These same lines will also offer polyurethane sealants for those pieces designed for high traffic areas, like kitchens or bathrooms.  Again, the poly-sealant you choose all depends on what finish you’re going for.  You may find that some seals will give you an easy to clean surface, desirable for pieces you convert into a kitchen island or mini-bar.

Don’t forget you’ll also need an additional paint brush or two for your wax or sealant application.

 

Cheesecloth

After you apply the wax to your project, you’ll need to buff it a bit to create that soft sheen.  To do this, you’re going to need a cheesecloth.  This protects your paint and wax from over-scratching as you’re putting the finishing touches on your piece.  This helps the paint take on that soft, velvety look of antique, old-world furniture.

Tack cloths

Finally, tack cloths are a furniture make0ver novice’s dream come true (after chalk paint, that is.). These cloths are like sticky cheesecloths, and they help pick up all the excess dirt and dust you’ll accumulate from sanding and buffing your furniture as you go.

 

A few other handy miscellaneous items…

When I dove headfirst into my first major furniture makeover, there were a few items I didn’t realize I was going to need right off the bat.  There’s going to be a need for either a Phillips or flathead screwdriver at some point.  You may also find you’ll need a screwdriver with special bits to accommodate unusual screw heads you may find.  I discovered a square screw while taking apart my grandmother’s dresser.  A quick trip to The Home Depot led me to discover this fun ratchet.  It has interchangeable driver bits that can be used for lot of purposes.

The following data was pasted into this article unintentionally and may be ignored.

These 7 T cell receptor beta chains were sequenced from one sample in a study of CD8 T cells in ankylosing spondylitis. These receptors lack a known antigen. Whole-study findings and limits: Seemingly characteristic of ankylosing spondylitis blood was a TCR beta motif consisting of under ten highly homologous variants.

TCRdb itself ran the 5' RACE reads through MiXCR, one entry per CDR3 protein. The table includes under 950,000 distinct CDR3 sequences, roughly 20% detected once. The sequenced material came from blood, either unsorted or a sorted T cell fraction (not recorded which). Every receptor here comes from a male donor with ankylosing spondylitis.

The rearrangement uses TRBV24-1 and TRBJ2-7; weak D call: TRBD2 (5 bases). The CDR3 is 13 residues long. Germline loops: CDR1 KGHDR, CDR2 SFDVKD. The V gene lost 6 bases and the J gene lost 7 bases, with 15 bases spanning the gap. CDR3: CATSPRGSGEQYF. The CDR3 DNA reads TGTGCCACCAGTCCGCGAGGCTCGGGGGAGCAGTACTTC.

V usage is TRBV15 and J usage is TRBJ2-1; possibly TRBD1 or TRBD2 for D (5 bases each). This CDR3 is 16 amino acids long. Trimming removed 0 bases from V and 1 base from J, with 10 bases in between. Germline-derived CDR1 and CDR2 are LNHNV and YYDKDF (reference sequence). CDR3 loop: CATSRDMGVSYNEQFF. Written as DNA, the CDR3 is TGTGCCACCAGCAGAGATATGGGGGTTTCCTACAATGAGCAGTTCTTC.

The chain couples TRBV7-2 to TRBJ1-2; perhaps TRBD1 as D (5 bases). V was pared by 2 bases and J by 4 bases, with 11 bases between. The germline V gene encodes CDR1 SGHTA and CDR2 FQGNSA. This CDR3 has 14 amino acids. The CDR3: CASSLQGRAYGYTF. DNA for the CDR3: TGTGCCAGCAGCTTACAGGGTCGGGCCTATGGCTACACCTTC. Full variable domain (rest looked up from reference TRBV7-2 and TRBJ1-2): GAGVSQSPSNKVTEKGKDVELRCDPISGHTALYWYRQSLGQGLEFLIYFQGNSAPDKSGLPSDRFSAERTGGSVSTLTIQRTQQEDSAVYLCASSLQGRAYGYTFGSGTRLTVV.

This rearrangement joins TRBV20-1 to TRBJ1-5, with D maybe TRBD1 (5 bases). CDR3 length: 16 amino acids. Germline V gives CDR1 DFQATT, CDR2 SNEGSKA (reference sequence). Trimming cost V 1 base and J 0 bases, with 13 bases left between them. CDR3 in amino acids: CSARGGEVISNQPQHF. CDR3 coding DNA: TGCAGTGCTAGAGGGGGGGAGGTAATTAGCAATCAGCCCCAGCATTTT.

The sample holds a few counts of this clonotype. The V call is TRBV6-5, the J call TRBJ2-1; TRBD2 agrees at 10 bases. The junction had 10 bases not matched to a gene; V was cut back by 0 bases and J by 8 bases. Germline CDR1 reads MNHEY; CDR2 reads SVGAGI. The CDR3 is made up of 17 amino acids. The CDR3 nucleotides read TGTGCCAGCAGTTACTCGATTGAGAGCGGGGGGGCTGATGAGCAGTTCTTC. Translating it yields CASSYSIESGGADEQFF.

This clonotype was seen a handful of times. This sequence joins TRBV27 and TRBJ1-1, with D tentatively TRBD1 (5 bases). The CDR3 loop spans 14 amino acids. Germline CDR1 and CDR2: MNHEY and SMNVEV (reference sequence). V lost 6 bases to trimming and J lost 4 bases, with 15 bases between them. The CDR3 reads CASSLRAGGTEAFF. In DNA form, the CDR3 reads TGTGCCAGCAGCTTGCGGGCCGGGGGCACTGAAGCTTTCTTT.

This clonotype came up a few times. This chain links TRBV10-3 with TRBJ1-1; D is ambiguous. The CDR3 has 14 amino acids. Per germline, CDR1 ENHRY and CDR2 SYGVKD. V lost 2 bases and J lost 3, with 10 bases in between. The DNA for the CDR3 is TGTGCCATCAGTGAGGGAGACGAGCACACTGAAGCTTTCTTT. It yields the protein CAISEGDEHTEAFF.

It is also a good idea to have wood filler on hand right from the get-go.  You’ll undoubtedly encounter holes and knicks while rejuvenating furniture.  Wood filler is available in a variety of colors to accommodate your specific needs.  I actually prefer using a generic natural color since it’s going to get painted over anyway.  Its versatility means I can use it again and again without issue.

As you begin to master the art of chalk painting furniture, you may need to pick up additional materials like wood fillers and liquid nails to completely revamp some of your furniture and decor.  However, the products listed above are the must-have’s you’ll want nearby as you start your first undertaking.

Finally, always remember that chalk paint’s greatness can also be credited to it being pretty goof-proof.  It is a product that is meant to be experimented with in terms of colors, distressing, and textures.  Mistakes are not only easy to cover up and fix, but also encouraged because they will add charm and individuality to your furniture makeover.

I’ve really enjoyed working with chalk paint…from chandeliers to kitchen tables, and I see a lot of pieces around the house just begging for some colorful love.  Stay tuned for the projects in the near future…this is chalk painting fever isn’t going anywhere anytime soon!

 

1 COMMENT

  1. Jonathan Groner | 1st Aug 17

    Great work on these DIY projects Alison! These posts and the site look great! Keep it up!

Leave A Comment

Your email address will not be published. Required fields are marked *

Thanks for visiting with me and I hope you had a great time while you were here! Please feel free to share feedback and comments below! Hope to check in with you soon!